The Back-Up Husband is a Thing Now, So Current Spouses Better Watch Out
Husbands of the world, beware. According to a recent survey of 1,000 married UK women, 50 percent of married women have a backup husband in mind in case you screw up, he charms her to the point of divorcing you, or a combination of both. And get this: he isn't just any old guy they've seen around or said hello to a few times. He's usually an old friend who has had feelings for your wife, an ex-husband or ex-boyfriend who you've definitely heard her talk about more times than you're comfortable with, or even a gym buddy who, let's be real, probably sees more of that passion and ambition that comes with high energy workouts than you do. Sorry, dude.
The Daily Mail thinks "this could spark fear in men across the UK and be great news for women looking for that extra bit of love and care so that their attentions aren't swayed," adding that "this news may cause a few men in relationships to think twice about not taking the rubbish out or choosing a night down the pub in favour of a cosy night in with his partner."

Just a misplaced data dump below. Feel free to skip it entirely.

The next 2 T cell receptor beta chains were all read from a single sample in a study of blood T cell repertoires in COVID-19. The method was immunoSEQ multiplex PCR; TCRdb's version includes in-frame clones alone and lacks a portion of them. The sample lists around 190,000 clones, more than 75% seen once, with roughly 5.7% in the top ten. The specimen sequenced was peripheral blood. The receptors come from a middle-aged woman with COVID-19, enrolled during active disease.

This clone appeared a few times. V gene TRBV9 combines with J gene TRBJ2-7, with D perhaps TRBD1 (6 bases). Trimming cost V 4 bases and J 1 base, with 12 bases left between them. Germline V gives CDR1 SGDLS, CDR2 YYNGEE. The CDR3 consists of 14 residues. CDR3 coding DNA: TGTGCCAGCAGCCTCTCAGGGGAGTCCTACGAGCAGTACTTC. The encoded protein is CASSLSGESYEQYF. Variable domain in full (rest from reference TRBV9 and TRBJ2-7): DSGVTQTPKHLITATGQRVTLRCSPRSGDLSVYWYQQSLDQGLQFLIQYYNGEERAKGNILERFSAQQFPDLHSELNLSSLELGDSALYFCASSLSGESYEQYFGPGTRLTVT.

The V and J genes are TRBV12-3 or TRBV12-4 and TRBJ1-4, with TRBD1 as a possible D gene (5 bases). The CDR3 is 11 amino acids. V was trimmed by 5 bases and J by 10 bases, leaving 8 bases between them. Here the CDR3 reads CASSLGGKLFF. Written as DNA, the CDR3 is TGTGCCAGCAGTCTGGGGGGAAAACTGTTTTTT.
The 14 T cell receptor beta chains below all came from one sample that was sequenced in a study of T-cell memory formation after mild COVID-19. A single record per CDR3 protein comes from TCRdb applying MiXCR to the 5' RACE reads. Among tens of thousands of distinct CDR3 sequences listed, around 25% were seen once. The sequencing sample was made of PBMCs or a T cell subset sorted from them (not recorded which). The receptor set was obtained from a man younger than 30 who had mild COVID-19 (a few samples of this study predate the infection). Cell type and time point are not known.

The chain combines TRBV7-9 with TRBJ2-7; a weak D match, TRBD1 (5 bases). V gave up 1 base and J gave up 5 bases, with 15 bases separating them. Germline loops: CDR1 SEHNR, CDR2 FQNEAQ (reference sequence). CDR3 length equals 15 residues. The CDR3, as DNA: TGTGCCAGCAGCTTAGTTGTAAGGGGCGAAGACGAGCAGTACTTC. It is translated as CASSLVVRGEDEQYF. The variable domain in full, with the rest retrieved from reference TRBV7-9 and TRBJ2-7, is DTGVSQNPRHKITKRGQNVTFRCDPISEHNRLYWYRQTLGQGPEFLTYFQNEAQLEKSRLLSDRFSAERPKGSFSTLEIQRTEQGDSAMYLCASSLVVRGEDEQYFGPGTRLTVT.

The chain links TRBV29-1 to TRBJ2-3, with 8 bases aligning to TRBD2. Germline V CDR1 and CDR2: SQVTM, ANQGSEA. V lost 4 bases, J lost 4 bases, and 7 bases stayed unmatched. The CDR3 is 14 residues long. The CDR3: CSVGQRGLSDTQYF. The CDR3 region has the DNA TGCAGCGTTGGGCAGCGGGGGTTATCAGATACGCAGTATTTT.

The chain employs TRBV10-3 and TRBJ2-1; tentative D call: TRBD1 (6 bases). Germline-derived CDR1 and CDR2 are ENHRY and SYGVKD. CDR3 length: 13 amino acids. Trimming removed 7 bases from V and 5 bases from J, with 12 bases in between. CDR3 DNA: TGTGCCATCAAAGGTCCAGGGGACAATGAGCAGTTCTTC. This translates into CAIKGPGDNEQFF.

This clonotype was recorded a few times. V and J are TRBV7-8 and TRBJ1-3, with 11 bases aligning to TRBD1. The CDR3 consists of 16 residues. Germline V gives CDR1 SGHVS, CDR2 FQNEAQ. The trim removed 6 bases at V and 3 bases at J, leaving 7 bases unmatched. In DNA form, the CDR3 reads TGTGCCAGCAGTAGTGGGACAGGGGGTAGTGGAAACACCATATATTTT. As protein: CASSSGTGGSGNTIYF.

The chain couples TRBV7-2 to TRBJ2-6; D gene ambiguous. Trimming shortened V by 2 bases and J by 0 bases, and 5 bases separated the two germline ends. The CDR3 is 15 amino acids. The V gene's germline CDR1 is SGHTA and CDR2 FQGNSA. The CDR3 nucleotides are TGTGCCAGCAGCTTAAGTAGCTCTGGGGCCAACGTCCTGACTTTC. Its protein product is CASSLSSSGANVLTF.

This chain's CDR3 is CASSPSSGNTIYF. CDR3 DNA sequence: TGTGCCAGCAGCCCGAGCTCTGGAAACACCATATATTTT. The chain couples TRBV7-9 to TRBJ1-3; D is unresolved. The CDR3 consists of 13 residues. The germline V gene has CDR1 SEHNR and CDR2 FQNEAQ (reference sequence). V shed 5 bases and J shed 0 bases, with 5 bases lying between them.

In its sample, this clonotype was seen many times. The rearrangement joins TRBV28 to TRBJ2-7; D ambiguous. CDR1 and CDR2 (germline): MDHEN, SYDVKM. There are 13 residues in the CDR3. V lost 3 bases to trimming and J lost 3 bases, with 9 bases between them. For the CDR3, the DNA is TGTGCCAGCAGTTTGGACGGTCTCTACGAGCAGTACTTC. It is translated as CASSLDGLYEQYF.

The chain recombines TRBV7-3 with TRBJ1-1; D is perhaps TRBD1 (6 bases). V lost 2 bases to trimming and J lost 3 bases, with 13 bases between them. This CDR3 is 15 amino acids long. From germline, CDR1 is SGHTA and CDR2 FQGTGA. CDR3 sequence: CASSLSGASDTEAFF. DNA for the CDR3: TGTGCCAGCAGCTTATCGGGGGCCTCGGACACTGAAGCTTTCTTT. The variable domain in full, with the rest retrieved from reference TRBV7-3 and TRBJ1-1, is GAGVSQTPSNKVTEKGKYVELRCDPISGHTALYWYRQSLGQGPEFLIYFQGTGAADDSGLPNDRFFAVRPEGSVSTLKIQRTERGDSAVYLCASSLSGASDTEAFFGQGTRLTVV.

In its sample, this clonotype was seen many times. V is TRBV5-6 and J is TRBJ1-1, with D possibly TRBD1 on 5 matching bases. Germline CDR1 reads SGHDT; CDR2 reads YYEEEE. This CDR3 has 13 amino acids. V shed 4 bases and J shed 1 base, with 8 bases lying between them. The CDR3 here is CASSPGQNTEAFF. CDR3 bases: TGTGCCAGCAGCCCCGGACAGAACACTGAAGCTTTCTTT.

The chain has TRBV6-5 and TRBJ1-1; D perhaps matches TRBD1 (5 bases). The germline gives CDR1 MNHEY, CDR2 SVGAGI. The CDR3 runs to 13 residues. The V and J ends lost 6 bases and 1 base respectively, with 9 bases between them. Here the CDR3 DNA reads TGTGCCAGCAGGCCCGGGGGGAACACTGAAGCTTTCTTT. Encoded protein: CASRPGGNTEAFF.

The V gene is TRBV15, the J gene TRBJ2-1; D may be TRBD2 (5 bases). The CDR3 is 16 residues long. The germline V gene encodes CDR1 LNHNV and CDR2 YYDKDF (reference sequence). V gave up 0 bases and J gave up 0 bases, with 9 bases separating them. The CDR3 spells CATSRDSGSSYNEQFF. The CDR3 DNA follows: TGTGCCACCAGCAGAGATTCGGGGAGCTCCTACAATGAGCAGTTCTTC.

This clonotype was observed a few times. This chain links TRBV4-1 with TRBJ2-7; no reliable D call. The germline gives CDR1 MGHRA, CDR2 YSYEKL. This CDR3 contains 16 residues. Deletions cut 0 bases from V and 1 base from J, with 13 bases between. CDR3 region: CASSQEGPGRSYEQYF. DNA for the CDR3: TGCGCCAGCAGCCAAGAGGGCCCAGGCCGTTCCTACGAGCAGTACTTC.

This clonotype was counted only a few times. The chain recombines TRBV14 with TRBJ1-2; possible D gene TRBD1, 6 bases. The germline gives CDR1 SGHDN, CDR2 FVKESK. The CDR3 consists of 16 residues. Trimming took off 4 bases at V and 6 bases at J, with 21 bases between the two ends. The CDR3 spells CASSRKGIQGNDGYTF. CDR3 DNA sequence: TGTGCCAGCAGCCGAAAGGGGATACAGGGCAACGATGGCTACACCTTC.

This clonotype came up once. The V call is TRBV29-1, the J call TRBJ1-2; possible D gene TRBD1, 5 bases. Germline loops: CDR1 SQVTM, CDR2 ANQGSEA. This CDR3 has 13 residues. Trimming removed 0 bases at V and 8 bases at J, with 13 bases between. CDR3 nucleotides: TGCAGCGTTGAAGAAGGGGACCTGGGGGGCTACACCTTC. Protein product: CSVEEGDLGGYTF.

OK, pause. Lets think about this for a second.
So, Daily Mail, you're saying that men should be scared into showing their wives love and affection? That the only way to prevent a relationship from deteriorating is staying in to cuddle and never going out because, inevitably, if you do you'll get with another woman? That if you go outside for a hot second to "take out the rubbish," back-up husband will sweep in silently and skillfully like Superman, make sweet love to your wife and be gone before you return, leaving your wife with nothing but a man who's hands smell like trash and whose breath reeks of suspicion?
When it comes down to it, if you're in a committed, monogamous relationship, you're not going to be able to control feelings your partner has towards another person. As long as no one acts on those feelings or attractions and the rest of your relationship is going well, there's really nothing to worry about. If you're not comfortable with your significant other thinking about someone else, just have a damn conversation about it. Be open, ask questions, be ready to make compromises. Ask what you can do to change the fact that she may be waiting on someone better, but don't always expect that you necessarily can. There are more than 7 billion people on this big, blue planet we call home. Odds are, you will be attracted to someone who's not necessarily your partner.